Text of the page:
Thursday 27 July 2017

Strength in depth allows Kidney room to breath

Jim Glennon admires the Ireland coach's policy of involving as many fringe players as he possibly can

True to style, Declan Kidney's Irish squad announcement didn't exactly stoke the fires of national debate or controversy. Not for him the problems encountered by his counterpart across the Irish Sea after Martin Johnson selected his Elite Performance Squad for this year's RBS Six Nations.

The primary reason for the lack of controversy here was down to the squad's size -- 44 players, nine of them uncapped. We were told there were three priorities being addressed; the retention of the Six Nations title, the A internationals, and the 2011 World Cup.

Having worked with him in the past, I've never hidden my respect and admiration for Kidney and his modus operandi; in particular, his ploy of exploiting the camps to the maximum by exposing as many of the fringe players as possible to the top coaches.

The full extent of the squad's strength-in-depth, a luxury in comparison even to what Eddie O'Sullivan had at his disposal, is plain for all to see when the list of uncapped players is closely examined, with players of the calibre of Leicester's Johne Murphy, Ulster's Chris Henry, and Fergus McFadden of Leinster failing to make the cut. When it's also considered that players of the quality and experience of Geordan Murphy and Bob Casey aren't included, Murphy due to injury, it's a striking reminder of just how strong Irish rugby is at present. It's also great to see front-rowers Rory Best and Marcus Horan back in the set-up -- they will be needed.

As to of the sort of team we can expect to see fielded by Kidney in the tournament's opener against Italy, it will, without a doubt, be what the coach feels is the strongest 15 at his disposal. Once the tournament begins, and depending on results, we will almost certainly see at least a small degree of rotation in later rounds, as was done to such dramatic effect in Murrayfield last year.

Much of the starting team picks itself really. The main areas for competition are the left-wing berth, in Luke Fitzgerald's continued absence, and the contest between Jonathan Sexton and Ronan O'Gara for the number ten jersey. For me, Sexton should get the nod but O'Gara has looked much more comfortable in his recent Munster outings against Treviso and Northampton.

In the pack, the back-row will probably be left as is, with Sean O'Brien and Shane Jennings bringing their personal provincial head-to-head to international level to battle it out for the replacement spot.

The only other area of relative uncertainty is hooker. With Jerry Flannery and Best both currently injured, the number two jersey is very much up for grabs with Connacht's newly-capped Sean Cronin, and Leinster's as yet uncapped John Fogarty in the squad. Perhaps tellingly, though, the latter was omitted from Leinster's starting 15 at Twickenham last night.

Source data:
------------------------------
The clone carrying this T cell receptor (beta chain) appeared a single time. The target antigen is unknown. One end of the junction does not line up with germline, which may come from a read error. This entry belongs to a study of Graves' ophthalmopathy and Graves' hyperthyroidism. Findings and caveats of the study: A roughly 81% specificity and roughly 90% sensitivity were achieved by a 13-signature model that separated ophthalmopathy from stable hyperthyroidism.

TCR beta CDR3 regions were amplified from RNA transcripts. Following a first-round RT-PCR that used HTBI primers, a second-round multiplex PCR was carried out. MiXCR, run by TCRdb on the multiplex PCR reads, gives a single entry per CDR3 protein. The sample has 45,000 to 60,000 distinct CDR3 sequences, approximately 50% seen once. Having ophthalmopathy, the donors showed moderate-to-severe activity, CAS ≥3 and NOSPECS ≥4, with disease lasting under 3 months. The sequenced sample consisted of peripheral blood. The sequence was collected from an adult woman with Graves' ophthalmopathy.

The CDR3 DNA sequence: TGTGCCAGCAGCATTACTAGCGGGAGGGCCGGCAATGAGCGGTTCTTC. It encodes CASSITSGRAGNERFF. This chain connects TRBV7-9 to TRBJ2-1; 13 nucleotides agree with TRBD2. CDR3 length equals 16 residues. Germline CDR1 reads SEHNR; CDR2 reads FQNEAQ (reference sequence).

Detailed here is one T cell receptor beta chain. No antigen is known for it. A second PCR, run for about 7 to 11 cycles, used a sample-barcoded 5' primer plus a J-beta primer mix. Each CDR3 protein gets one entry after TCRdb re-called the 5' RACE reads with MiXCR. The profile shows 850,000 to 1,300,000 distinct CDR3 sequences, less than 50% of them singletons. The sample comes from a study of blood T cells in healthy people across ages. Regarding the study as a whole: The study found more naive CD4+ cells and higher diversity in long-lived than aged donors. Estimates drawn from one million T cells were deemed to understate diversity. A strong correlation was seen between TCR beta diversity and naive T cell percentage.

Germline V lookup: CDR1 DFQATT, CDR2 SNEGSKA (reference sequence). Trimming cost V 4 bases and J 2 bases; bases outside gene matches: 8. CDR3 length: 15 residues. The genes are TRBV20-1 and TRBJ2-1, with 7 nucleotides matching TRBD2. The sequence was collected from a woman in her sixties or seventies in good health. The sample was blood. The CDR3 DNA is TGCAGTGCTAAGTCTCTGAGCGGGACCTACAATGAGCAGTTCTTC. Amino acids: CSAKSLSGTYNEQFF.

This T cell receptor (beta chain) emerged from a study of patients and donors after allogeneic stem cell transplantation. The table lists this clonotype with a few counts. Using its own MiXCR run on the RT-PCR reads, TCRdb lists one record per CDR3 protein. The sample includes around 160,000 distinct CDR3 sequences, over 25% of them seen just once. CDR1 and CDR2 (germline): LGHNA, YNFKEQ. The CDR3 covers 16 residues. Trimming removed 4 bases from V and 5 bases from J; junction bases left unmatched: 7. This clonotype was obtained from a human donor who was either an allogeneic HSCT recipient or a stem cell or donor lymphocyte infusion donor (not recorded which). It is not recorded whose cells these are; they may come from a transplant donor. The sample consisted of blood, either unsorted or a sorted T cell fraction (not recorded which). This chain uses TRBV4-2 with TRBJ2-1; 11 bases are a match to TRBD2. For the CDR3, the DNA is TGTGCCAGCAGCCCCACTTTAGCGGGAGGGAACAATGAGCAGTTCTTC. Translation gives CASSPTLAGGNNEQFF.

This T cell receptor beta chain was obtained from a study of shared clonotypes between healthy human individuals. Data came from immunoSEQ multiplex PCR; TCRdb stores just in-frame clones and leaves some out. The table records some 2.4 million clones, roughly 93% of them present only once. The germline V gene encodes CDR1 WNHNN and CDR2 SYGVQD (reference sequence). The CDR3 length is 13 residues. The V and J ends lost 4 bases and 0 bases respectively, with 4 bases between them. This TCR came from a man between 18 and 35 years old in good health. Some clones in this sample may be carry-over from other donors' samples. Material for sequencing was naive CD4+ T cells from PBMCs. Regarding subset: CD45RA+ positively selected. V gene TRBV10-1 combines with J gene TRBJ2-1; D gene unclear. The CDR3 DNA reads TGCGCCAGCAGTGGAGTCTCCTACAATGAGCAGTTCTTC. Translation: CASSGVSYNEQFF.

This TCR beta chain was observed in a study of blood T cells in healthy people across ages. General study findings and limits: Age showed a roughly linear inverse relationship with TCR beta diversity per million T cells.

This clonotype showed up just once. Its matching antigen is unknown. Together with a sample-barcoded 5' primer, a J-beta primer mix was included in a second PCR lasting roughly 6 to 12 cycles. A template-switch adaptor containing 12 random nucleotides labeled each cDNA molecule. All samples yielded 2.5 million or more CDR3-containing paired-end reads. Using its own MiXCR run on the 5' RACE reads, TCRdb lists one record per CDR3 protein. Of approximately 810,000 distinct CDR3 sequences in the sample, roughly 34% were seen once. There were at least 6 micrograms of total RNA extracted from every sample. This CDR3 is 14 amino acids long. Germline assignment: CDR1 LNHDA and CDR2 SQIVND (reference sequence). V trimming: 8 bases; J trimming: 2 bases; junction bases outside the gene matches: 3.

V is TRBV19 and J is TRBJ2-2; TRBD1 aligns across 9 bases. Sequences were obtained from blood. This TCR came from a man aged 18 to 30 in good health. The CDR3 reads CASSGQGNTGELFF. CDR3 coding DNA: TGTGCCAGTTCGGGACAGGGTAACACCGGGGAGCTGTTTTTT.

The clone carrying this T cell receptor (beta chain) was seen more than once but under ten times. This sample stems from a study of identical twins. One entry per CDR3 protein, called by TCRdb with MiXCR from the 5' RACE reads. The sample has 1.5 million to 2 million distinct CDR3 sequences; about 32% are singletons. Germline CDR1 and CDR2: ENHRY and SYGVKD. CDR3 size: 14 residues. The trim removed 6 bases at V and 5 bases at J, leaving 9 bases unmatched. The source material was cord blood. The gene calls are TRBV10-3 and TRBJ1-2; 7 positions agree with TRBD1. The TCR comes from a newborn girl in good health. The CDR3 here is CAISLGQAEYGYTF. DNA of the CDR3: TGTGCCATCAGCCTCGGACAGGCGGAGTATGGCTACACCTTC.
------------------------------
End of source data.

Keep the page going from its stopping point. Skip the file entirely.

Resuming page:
Ireland are undoubtedly the team to beat in the Northern Hemisphere and the game against France at Stade de France on February 13 in the second round promises to be the tournament's pivotal encounter.

Finally, as the Six Nations approaches, it would be remiss of me to to let the occasion pass without reference to the passing of the great Bill McLaren, for so long the voice of the tournament, and the very personification of our sport.

I had the great pleasure, as a rugby fan lucky enough to play the game at a high level, to get to know the man behind the voice when subsequent to my playing days, as a co-commentator for RTE with the late Tom Rooney, we shared a commentary-box and even, on occasion, a microphone or studio with the great man. The geniality, good humour and deep love of the game and its people, the hallmarks of the public persona we all cherished, were just as evident, if not indeed more so, in the private Bill McLaren.

All who heard him will have their own personal favourite memory of his unique style; my own will be that he was the very essence of the adage 'if you've nothing good to say, don't say anything'. I don't ever recall him speaking ill of anyone, player or official -- he was a wonderful example of the power of a strategic silence.

On a personal level, I'll miss his welcoming smile, his wonderful brogue, and the ever-present hand from the pocket proferring a sample of his local specialty, the boiled sweets known as 'Hawick Balls'. May he rest in peace.

Sunday Independent

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